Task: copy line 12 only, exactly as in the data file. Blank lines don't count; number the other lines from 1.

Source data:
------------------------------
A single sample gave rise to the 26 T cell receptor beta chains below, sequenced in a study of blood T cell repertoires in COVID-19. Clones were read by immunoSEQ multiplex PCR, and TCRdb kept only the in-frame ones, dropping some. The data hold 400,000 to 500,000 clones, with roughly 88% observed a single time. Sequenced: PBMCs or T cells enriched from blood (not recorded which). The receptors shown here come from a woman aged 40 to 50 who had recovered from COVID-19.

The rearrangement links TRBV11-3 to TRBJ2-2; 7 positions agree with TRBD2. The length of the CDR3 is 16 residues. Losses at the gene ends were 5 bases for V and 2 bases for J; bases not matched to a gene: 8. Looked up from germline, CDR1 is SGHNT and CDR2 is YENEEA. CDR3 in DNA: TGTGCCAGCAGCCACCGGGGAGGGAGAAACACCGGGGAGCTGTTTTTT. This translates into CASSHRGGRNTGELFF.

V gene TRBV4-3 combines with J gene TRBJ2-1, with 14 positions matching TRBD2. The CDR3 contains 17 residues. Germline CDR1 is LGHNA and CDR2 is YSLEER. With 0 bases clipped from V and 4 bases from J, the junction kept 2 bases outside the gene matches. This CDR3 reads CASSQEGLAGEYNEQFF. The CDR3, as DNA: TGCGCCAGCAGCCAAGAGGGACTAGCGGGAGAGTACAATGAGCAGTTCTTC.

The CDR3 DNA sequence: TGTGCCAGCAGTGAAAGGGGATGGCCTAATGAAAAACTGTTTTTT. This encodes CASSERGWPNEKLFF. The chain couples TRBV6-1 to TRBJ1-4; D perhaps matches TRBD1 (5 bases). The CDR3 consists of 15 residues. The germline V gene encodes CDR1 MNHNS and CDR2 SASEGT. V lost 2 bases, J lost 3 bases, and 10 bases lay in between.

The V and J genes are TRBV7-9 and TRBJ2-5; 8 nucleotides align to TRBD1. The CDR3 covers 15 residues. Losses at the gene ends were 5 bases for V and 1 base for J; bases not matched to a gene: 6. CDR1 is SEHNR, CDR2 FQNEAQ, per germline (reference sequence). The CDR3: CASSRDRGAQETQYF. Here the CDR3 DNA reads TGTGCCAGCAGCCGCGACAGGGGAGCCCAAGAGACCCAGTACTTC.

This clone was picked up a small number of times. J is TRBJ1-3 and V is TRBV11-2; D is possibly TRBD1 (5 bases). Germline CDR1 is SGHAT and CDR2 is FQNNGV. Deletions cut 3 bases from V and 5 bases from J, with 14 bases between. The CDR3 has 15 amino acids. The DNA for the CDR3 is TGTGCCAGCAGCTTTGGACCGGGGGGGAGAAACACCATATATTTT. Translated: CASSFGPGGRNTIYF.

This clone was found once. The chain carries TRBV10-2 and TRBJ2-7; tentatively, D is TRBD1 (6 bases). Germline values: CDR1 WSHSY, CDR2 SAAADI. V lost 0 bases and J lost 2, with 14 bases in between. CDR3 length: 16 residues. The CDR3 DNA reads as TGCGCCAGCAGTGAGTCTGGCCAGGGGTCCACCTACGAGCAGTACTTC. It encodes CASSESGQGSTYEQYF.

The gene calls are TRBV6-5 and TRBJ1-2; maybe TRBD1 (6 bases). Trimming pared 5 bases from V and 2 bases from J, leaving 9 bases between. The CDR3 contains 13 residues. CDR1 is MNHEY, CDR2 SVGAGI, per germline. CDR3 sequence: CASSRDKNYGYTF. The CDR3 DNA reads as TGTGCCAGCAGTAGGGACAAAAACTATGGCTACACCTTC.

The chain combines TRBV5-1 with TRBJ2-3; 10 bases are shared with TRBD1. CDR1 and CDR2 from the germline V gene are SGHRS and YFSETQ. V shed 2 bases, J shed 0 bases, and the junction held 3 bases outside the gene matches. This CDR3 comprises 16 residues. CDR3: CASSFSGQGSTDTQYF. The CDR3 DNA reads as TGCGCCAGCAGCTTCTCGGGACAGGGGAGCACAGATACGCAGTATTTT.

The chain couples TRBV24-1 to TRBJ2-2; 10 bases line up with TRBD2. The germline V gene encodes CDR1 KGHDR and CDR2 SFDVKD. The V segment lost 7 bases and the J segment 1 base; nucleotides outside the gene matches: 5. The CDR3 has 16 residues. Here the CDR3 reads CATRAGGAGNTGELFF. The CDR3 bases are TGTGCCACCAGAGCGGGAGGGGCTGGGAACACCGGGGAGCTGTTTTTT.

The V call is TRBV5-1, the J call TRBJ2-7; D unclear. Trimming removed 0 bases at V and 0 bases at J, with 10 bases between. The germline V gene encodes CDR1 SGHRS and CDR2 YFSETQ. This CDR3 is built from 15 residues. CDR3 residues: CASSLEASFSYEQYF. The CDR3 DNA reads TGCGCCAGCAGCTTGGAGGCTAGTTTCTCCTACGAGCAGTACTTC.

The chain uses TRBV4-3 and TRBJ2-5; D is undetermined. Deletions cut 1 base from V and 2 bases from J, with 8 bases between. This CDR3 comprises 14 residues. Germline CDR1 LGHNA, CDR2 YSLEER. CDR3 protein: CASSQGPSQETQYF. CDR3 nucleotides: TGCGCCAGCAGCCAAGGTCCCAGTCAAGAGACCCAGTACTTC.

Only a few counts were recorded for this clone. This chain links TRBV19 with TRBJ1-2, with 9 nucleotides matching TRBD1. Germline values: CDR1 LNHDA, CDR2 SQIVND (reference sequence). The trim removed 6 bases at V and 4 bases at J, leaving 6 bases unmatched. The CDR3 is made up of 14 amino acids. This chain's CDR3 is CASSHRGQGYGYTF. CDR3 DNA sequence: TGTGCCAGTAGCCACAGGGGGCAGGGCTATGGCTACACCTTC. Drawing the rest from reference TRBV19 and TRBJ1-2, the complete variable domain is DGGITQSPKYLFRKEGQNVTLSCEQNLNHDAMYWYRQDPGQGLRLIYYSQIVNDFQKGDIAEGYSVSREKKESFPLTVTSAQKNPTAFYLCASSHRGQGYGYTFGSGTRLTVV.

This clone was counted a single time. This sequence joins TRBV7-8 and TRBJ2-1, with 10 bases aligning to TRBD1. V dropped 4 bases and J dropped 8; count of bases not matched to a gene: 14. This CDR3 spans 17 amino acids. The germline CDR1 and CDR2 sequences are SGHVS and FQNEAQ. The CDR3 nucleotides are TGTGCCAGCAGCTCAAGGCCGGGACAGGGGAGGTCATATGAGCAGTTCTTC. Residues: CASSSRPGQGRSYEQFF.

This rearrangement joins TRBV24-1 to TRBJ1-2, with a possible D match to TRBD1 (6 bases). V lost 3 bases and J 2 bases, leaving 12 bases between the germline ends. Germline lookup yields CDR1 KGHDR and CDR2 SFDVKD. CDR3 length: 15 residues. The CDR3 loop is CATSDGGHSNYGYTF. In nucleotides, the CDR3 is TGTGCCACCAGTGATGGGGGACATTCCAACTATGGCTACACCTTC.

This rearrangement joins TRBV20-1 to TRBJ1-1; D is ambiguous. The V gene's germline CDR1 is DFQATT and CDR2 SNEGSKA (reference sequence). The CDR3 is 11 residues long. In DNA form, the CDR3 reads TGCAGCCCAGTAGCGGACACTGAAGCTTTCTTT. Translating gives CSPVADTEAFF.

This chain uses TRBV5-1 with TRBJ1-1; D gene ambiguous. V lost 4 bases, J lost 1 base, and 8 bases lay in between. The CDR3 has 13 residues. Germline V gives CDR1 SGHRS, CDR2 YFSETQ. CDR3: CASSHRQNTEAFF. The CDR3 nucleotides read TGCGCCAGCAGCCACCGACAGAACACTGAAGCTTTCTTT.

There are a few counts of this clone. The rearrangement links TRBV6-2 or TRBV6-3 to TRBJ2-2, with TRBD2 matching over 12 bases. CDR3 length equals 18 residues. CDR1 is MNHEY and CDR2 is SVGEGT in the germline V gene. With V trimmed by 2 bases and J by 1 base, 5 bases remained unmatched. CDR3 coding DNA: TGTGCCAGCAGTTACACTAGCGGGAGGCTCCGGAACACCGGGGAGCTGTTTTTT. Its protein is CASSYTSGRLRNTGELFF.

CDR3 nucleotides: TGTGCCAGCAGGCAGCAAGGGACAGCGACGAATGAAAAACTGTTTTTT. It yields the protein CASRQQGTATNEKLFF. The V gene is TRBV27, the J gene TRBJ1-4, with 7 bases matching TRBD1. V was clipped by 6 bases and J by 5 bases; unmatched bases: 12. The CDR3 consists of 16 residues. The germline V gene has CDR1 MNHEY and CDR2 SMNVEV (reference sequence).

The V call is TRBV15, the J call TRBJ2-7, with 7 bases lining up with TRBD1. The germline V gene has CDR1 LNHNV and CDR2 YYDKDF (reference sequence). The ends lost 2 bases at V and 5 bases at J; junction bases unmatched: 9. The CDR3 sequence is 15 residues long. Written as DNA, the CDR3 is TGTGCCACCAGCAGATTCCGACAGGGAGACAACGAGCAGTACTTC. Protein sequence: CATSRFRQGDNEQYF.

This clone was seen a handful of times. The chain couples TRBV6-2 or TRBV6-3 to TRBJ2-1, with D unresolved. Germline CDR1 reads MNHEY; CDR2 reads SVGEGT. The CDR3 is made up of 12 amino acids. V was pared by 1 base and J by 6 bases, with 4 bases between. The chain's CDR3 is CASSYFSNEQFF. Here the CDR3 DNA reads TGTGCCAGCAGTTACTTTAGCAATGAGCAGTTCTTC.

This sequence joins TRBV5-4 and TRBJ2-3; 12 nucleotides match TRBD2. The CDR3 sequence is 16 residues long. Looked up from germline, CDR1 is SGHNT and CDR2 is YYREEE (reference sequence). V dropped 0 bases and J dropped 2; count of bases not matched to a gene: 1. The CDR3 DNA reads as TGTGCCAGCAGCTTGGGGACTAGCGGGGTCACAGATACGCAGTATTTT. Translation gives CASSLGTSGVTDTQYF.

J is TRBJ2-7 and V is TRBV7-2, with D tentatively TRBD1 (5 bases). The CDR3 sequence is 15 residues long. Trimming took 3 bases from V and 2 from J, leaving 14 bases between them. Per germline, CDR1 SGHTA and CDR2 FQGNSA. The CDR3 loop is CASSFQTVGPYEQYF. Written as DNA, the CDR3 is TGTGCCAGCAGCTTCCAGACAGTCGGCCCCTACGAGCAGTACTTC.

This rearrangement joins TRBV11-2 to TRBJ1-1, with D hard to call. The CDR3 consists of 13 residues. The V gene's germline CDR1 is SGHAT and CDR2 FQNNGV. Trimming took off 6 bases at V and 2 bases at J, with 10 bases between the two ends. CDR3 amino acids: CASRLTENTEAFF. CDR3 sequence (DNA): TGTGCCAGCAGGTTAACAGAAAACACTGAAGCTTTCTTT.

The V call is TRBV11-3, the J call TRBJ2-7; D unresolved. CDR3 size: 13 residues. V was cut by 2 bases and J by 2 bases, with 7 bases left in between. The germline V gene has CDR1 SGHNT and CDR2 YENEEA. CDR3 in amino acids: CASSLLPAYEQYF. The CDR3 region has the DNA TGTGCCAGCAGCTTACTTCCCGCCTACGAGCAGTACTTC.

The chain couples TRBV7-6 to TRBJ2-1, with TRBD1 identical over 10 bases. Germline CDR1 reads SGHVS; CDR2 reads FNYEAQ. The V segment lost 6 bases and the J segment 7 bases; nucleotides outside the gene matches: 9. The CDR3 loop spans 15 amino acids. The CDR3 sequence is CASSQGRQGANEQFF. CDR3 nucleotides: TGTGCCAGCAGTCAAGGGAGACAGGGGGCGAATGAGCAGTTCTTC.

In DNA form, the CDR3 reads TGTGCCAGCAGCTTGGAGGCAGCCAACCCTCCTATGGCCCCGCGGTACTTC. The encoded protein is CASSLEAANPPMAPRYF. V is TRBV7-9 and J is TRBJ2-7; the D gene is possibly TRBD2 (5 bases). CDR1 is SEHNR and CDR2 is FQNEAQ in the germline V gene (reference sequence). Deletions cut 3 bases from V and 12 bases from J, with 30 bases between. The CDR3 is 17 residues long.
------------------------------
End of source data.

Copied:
The chain uses TRBV4-3 and TRBJ2-5; D is undetermined. Deletions cut 1 base from V and 2 bases from J, with 8 bases between. This CDR3 comprises 14 residues. Germline CDR1 LGHNA, CDR2 YSLEER. CDR3 protein: CASSQGPSQETQYF. CDR3 nucleotides: TGCGCCAGCAGCCAAGGTCCCAGTCAAGAGACCCAGTACTTC.